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Chapter 5: Acid–Base Disorders

A 22-year-old woman is referred for evaluation of progressive weakness of 5 months duration. The patient denies vomiting or ingestion of diuretics, but notes “salt craving” as manifest by eating highly salty food snacks several times daily. On physical examination the BP is 100/60 and declines to 80/42 with standing. There is no jugular vein distention (JVD) or peripheral edema and the examination of the heart reveals normal heart sounds and no murmurs, rubs or gallops.

Laboratory Data:

Metabolic profile: Na 140, K 2.8, Cl 90, tCO2 38, BUN 28, Cr 1.1, Serum Osm 297

Urine: Na 46, K 42, Cl 56, pH 5.0, Osm 450

Arterial blood gas: pH 7.48, PCO2 50, HCO3 36

Which ONE response from the list below best describes the acid–base disorder in this patient?

A. Mixed metabolic acidosis—metabolic alkalosis

B. Metabolic alkalosis—respiratory acidosis

C. Metabolic alkalosis

D. Respiratory acidosis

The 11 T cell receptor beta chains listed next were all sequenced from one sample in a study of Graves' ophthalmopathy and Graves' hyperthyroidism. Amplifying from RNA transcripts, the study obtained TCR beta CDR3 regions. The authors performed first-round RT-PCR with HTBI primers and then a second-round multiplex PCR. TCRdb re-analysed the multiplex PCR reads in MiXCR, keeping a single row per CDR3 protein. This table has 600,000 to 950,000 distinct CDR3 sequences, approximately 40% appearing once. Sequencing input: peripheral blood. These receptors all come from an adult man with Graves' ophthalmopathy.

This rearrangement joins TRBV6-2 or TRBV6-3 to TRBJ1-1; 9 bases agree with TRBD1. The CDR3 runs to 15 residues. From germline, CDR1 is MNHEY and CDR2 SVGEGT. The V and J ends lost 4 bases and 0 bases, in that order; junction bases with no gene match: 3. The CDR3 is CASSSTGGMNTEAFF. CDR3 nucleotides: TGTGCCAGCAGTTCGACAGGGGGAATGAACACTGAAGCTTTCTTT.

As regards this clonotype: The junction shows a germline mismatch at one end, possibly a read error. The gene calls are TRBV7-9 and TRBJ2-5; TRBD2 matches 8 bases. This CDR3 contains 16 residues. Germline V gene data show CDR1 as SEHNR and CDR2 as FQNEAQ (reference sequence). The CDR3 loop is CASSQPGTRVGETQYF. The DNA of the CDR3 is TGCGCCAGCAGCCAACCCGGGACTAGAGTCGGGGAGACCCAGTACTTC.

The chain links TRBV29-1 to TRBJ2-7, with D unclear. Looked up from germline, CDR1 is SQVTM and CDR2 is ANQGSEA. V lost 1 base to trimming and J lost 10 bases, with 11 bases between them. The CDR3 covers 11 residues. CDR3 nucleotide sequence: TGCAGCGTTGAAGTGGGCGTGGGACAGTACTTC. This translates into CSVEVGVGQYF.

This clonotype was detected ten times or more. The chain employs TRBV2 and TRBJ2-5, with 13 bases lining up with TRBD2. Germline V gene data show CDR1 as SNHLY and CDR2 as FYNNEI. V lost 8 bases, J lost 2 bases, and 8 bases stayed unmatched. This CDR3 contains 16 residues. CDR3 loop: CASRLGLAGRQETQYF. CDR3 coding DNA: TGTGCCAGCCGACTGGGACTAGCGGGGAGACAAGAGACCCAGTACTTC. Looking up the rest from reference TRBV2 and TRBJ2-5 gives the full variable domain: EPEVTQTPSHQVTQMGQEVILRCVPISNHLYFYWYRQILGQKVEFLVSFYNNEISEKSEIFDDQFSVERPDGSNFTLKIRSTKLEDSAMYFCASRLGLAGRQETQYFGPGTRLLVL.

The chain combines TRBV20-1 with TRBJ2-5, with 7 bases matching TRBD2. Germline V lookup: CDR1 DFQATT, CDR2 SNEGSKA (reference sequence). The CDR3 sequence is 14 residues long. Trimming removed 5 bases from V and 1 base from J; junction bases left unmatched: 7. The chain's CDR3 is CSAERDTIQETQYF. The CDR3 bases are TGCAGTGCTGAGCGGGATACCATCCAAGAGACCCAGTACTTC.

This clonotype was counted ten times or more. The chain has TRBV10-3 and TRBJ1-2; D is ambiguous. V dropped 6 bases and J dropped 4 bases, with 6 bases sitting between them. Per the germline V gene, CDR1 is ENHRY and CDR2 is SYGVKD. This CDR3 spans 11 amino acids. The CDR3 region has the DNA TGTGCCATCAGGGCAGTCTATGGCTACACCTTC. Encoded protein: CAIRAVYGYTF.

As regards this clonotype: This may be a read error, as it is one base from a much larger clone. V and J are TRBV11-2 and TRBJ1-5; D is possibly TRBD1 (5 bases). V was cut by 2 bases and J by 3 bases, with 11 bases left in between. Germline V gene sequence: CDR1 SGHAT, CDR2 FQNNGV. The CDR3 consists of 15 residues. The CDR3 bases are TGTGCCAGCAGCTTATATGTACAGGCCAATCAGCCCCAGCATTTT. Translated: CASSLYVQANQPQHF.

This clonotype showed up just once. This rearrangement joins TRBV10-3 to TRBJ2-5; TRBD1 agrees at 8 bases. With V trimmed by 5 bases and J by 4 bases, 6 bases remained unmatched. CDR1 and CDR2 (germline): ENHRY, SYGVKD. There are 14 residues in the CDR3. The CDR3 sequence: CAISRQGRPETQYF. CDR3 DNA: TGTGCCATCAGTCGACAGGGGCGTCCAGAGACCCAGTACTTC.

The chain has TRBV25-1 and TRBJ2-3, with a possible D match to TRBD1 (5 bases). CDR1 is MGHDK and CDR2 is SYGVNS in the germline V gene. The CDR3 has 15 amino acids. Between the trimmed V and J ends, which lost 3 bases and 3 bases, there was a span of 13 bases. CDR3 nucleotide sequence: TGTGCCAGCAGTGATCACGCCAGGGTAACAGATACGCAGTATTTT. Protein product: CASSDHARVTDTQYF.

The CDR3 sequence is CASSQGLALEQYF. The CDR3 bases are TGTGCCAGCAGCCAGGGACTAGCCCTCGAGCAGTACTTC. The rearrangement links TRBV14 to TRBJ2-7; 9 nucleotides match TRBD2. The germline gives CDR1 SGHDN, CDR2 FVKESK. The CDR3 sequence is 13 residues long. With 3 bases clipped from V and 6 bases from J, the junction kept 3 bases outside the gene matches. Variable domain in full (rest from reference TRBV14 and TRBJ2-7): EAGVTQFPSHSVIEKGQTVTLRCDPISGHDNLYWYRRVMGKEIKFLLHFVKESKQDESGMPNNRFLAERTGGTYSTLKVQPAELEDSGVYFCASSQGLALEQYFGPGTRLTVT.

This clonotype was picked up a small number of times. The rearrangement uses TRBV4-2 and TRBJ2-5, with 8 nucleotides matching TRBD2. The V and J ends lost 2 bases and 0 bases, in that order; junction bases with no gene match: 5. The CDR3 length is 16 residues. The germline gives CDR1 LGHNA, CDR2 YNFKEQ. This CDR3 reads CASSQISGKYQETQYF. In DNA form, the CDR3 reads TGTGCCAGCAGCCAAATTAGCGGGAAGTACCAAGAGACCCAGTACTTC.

The answer is C. Clearly response D is incorrect because the arterial pH is high, not low. Taken together, the laboratory values clearly suggest a metabolic alkalosis (low [tCO2], elevated arterial pH, and an increased PCO2). How does one determine if the increase in the PCO2 to a value of 50 mm Hg, is the expected compensatory response or, in other words, is there a concomitant respiratory acidosis (response B)? The easiest approximation of the expected PCO2 can be obtained by simply adding the number 15, to the measured tCO2 concentration; or, as in this case 38 + 15 = 53 (mm Hg). This approach can be used in the range of serum [tCO2] values from 10 to 40 mEq/L and is reasonably accurate within a range of ±3. Also, it’s important to note, that values of PCO2 above 50 mm Hg in compensation for metabolic alkalosis are unusual as the hypercapnic response becomes limited by the associated hypoxia, and the age of the patient, as well as whether there is lung disease present. Therefore, response B, is not correct and by elimination, the most accurate response is response C (pure metabolic alkalosis). Now, how does one place the obvious hypokalemia into perspective; what is the cause in this case? Examination of the urine electrolytes reveals that the urine [K+] of 42 mEq/L is inappropriately high (>10 mEq/L) for the prevailing hypokalemia. If desired, the TTKG can be calculated from the data available. The value for TTKG is 11, indicating therefore, that there is inappropriate secretion of K+ by the DCT2 and principal cells of the CCD, in this patient ...

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